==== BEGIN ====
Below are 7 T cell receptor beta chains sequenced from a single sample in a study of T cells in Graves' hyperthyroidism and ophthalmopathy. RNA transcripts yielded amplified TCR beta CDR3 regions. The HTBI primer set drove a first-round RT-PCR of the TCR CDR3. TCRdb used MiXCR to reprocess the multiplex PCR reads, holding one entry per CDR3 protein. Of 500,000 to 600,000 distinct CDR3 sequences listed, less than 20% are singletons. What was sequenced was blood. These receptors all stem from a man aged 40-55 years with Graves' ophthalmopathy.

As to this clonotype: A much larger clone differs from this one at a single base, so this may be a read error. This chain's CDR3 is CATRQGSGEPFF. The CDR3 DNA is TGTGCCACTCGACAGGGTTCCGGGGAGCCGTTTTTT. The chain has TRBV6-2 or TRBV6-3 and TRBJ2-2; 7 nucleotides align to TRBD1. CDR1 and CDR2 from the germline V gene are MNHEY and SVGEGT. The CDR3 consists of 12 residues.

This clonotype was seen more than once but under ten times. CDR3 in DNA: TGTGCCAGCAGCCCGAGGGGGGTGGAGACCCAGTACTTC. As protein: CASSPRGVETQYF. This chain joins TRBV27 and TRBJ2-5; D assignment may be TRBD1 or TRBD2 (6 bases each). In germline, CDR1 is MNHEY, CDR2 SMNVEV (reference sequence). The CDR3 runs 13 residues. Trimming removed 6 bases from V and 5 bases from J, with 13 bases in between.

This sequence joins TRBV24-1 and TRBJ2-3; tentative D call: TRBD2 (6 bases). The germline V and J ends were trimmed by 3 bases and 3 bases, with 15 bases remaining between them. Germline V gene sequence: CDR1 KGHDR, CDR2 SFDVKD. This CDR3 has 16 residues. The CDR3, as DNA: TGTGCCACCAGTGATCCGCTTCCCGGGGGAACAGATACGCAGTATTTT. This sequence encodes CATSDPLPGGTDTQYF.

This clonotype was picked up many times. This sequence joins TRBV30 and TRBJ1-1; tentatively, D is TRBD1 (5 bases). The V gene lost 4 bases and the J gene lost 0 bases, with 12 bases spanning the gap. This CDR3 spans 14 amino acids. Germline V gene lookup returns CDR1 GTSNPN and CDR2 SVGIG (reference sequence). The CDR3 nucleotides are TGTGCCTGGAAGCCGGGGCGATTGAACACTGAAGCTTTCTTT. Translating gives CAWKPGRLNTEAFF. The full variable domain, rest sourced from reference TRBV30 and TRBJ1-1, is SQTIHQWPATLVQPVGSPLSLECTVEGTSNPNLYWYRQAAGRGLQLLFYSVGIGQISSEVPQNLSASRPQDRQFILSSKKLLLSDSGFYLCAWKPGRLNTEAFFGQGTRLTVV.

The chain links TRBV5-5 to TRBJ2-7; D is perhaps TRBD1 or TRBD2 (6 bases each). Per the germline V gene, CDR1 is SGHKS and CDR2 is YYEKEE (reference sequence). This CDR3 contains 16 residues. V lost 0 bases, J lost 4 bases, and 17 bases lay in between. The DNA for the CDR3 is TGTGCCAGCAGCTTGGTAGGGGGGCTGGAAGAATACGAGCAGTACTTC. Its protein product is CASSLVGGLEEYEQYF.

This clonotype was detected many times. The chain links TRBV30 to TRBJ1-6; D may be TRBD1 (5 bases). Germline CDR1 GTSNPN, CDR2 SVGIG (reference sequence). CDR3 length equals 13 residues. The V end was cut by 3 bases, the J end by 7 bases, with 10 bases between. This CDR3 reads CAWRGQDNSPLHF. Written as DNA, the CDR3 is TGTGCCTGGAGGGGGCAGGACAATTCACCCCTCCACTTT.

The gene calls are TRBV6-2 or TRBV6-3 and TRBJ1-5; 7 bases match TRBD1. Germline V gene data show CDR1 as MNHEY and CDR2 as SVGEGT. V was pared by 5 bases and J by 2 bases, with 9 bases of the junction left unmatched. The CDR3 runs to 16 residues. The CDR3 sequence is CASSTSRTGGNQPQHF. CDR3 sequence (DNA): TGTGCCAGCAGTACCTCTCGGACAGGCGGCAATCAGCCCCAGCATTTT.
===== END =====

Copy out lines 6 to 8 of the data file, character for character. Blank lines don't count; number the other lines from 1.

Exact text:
The chain links TRBV5-5 to TRBJ2-7; D is perhaps TRBD1 or TRBD2 (6 bases each). Per the germline V gene, CDR1 is SGHKS and CDR2 is YYEKEE (reference sequence). This CDR3 contains 16 residues. V lost 0 bases, J lost 4 bases, and 17 bases lay in between. The DNA for the CDR3 is TGTGCCAGCAGCTTGGTAGGGGGGCTGGAAGAATACGAGCAGTACTTC. Its protein product is CASSLVGGLEEYEQYF.

This clonotype was detected many times. The chain links TRBV30 to TRBJ1-6; D may be TRBD1 (5 bases). Germline CDR1 GTSNPN, CDR2 SVGIG (reference sequence). CDR3 length equals 13 residues. The V end was cut by 3 bases, the J end by 7 bases, with 10 bases between. This CDR3 reads CAWRGQDNSPLHF. Written as DNA, the CDR3 is TGTGCCTGGAGGGGGCAGGACAATTCACCCCTCCACTTT.

The gene calls are TRBV6-2 or TRBV6-3 and TRBJ1-5; 7 bases match TRBD1. Germline V gene data show CDR1 as MNHEY and CDR2 as SVGEGT. V was pared by 5 bases and J by 2 bases, with 9 bases of the junction left unmatched. The CDR3 runs to 16 residues. The CDR3 sequence is CASSTSRTGGNQPQHF. CDR3 sequence (DNA): TGTGCCAGCAGTACCTCTCGGACAGGCGGCAATCAGCCCCAGCATTTT.